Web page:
Nicotine withdrawal is a real and recognized psychiatric disorder, listed in both the DSM-5 (American Psychiatric Association Diagnostic and Statistical Manual) and the WHO International Classification of Diseases, respectively.
It is generally considered to be a temporary disorder, lasting from several days to several weeks, although for some former nicotine users, withdrawal symptoms can linger for months or years. How severe the symptoms are and how long they last are dependent on a number of factors which are discussed below.
Nicotine withdrawal is surmountable. Some can endure it without formal treatment, whereas others require treatment or combinations of treatments to succeed. Anyone planning to withdraw from nicotine should have a conversation about it with their doctor. Based on a patient’s medical and psychiatric history, a doctor should be able to assess the potential severity of withdrawal and make helpful recommendations.
Nicotine is a drug that’s found naturally in tobacco leaves. It was discovered, and widely used, in South America as far back as 5000 BC. From this early on, nicotine’s stimulating effects on the brain and body were evident, and sought after. The debilitating and deadly side effects of smoking, chewing and inhaling tobacco, sadly, weren’t recognized until much later. In the past century many nicotine product manufacturers have added unnatural amounts of nicotine to their products, making them as addictive as opioids, cocaine and alcohol.
Nicotine withdrawal affects all who quit nicotine, though some more harshly than others. It’s thought to begin within a half hour of smoking a cigarette, and will become increasingly more felt over the next 48-72 hours before it starts to wane. Its symptoms, which range in intensity from uncomfortable to almost intolerable, include many.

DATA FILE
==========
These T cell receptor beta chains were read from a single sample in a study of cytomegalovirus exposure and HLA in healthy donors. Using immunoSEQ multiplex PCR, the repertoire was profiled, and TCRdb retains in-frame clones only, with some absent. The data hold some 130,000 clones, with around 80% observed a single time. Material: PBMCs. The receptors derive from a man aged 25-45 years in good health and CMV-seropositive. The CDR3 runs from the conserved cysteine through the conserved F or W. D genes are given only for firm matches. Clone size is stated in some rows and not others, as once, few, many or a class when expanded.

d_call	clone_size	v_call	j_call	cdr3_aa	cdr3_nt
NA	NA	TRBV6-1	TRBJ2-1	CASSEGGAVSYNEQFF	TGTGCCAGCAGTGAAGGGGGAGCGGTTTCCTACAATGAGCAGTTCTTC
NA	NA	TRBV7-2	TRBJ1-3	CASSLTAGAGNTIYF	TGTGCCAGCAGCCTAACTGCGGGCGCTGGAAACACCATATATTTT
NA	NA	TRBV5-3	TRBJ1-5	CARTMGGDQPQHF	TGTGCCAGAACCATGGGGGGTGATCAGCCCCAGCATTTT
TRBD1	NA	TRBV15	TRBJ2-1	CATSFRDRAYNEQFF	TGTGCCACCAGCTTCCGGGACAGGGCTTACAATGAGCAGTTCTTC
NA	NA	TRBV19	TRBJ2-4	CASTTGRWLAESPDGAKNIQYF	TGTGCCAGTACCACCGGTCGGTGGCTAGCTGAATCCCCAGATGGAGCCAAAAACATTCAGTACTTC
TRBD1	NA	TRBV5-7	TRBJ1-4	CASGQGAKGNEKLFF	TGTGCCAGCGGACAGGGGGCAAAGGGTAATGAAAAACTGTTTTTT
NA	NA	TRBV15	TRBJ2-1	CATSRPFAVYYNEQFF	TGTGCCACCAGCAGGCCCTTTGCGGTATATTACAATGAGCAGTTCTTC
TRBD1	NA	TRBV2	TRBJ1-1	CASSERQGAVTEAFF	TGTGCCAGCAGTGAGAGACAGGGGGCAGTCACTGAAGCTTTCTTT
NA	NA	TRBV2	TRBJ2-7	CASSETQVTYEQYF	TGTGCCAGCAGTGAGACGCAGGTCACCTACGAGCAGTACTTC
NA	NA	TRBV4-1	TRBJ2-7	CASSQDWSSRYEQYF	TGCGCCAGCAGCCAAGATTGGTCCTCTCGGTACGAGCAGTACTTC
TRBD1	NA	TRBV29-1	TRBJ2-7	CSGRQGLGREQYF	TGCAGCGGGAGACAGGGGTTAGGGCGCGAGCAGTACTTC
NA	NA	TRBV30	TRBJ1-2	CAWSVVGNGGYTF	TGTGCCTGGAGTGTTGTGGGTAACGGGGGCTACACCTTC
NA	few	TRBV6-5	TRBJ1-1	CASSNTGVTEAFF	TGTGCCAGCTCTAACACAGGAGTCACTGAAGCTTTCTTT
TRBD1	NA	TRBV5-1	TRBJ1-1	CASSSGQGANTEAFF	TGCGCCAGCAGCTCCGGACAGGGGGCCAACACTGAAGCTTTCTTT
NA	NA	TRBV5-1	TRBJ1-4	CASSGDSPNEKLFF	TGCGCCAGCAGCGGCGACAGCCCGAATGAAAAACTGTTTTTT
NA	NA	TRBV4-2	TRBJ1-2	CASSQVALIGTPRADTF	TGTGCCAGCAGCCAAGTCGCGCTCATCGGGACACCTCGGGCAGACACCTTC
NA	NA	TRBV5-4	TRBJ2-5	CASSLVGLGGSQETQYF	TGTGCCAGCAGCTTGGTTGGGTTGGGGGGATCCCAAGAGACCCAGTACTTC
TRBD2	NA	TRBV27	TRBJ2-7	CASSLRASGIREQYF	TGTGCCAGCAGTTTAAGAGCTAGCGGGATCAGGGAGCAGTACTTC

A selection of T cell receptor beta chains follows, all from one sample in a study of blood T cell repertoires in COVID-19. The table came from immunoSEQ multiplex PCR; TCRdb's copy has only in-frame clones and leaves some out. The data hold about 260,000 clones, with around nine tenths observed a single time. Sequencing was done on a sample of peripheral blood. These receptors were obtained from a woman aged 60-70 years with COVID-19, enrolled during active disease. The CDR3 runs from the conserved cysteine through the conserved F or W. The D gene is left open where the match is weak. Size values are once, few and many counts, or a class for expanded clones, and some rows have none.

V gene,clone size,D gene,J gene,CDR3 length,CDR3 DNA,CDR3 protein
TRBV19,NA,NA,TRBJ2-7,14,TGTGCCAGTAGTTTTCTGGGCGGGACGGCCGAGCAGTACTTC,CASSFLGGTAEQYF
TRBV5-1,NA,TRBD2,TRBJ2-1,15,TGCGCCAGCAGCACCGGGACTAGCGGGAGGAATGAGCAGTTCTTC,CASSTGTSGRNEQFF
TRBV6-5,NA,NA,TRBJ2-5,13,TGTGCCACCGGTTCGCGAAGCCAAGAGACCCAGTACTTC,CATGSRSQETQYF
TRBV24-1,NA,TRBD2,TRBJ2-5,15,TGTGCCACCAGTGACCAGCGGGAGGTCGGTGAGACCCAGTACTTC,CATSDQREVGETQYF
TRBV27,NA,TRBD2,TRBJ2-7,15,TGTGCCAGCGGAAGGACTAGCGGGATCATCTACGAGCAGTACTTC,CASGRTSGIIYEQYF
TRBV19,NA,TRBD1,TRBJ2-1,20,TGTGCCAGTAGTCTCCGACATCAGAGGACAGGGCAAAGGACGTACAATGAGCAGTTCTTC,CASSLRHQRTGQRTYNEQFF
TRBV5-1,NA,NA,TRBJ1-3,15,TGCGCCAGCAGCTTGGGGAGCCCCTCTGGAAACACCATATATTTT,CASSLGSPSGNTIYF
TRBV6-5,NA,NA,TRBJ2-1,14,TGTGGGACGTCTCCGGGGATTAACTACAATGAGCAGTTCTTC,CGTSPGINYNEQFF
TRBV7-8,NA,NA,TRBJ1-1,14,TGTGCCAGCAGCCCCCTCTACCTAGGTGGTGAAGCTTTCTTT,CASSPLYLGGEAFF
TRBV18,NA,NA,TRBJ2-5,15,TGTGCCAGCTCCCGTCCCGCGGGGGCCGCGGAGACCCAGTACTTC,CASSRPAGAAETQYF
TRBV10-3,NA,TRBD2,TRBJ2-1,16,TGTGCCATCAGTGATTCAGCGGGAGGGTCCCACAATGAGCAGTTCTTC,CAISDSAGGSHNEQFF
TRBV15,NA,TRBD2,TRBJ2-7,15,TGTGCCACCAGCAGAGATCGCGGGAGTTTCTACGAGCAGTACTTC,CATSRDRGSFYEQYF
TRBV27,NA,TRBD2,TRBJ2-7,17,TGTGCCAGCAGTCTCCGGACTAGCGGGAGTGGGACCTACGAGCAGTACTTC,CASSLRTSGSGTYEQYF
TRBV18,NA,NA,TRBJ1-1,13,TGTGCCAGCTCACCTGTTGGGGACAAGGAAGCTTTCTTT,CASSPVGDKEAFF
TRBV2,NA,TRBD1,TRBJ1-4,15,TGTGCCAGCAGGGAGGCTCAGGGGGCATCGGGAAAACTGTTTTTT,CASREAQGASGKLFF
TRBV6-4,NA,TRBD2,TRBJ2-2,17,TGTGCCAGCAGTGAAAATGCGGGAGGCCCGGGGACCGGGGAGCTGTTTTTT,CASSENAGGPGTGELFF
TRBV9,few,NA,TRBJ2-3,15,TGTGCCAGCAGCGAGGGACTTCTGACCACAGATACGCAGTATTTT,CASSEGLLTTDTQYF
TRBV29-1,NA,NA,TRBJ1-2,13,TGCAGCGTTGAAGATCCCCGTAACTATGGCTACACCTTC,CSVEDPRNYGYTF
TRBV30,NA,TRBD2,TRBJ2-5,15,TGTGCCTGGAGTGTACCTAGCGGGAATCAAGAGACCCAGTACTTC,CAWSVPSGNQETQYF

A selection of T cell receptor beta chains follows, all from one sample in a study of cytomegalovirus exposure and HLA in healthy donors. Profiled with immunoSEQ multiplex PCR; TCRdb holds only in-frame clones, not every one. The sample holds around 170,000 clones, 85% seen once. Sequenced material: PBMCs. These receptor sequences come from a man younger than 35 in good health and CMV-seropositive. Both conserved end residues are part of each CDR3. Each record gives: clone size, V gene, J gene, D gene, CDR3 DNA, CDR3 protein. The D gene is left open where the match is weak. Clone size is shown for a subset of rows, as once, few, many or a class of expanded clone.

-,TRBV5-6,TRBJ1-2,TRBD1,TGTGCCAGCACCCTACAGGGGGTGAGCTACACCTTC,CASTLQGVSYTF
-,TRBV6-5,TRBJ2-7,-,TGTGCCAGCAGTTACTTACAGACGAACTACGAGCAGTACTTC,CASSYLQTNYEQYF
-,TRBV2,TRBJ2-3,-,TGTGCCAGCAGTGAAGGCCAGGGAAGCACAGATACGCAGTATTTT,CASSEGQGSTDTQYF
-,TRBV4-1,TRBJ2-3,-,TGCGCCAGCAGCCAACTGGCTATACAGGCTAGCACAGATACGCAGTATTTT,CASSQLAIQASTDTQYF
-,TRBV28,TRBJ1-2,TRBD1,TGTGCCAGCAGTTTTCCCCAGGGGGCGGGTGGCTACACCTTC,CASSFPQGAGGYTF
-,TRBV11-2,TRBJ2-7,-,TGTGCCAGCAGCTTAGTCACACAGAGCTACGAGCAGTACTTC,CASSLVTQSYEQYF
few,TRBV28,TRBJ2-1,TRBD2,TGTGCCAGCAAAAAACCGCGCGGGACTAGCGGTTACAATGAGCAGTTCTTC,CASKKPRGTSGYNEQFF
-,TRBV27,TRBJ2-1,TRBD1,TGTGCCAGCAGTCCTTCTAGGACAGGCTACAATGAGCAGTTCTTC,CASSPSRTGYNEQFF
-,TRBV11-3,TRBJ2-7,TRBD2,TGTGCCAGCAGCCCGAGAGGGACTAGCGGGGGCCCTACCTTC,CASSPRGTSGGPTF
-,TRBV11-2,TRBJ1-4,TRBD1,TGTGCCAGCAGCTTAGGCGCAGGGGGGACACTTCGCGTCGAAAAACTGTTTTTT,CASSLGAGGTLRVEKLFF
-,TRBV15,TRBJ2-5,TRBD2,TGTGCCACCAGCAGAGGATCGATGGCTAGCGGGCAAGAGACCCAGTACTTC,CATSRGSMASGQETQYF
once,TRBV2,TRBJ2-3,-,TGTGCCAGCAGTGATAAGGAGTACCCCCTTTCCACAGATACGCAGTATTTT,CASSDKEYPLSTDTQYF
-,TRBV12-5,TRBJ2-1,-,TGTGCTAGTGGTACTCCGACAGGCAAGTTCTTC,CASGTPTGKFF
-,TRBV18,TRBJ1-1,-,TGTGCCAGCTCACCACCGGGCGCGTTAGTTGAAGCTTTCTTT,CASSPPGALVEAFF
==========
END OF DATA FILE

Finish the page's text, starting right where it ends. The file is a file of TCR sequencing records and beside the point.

These symptoms will dissipate over time after quitting nicotine. Some will be overcome quickly. With any of the above symptoms, if the intensity or length seem unusually severe or longer lasting than they should, contact your health provider or seek medical attention immediately.
Although it’s rare, some withdrawal issues can be a cause for medical concern or can be confused with a different underlying health issue. This is why it’s highly recommended to quit nicotine under a doctor’s guidance and care.
There is quite a bit of science involved in understanding the specifics of how nicotine works. The bottom line, for those looking to quit its usage, is that prior to using nicotine, a brain doesn’t require it to function. Here is a brief layman’s description of why.
When a person begins using nicotine, its effects on certain brain chemicals are potent and immediate. Most noticeable is that dopamine and serotonin production are suddenly overtaken by an outside stimulant. At the same time, their natural function is suppressed and nicotine becomes required to produce their effects. Dependency on this ‘rush’ of ‘feel good’ chemicals begins almost instantaneously, and becomes reinforced with time and repetition.
Nicotine withdrawal happens when a person suddenly stops an existing nicotine supply to their brain. Upon doing this, a sudden lack of a stimulating ‘rush’ is felt and craved. This is accompanied by the fact that natural dopamine and serotonin regulation have been thrown, by nicotine, out of whack. The ‘downer’ side of this is felt quite intensely and can affect the way we feel along with many of the body’s daily functions until it’s recovered and returned to its natural chemical state. The upside of quitting nicotine is that it really only takes up to 5 days before it’s out of the system.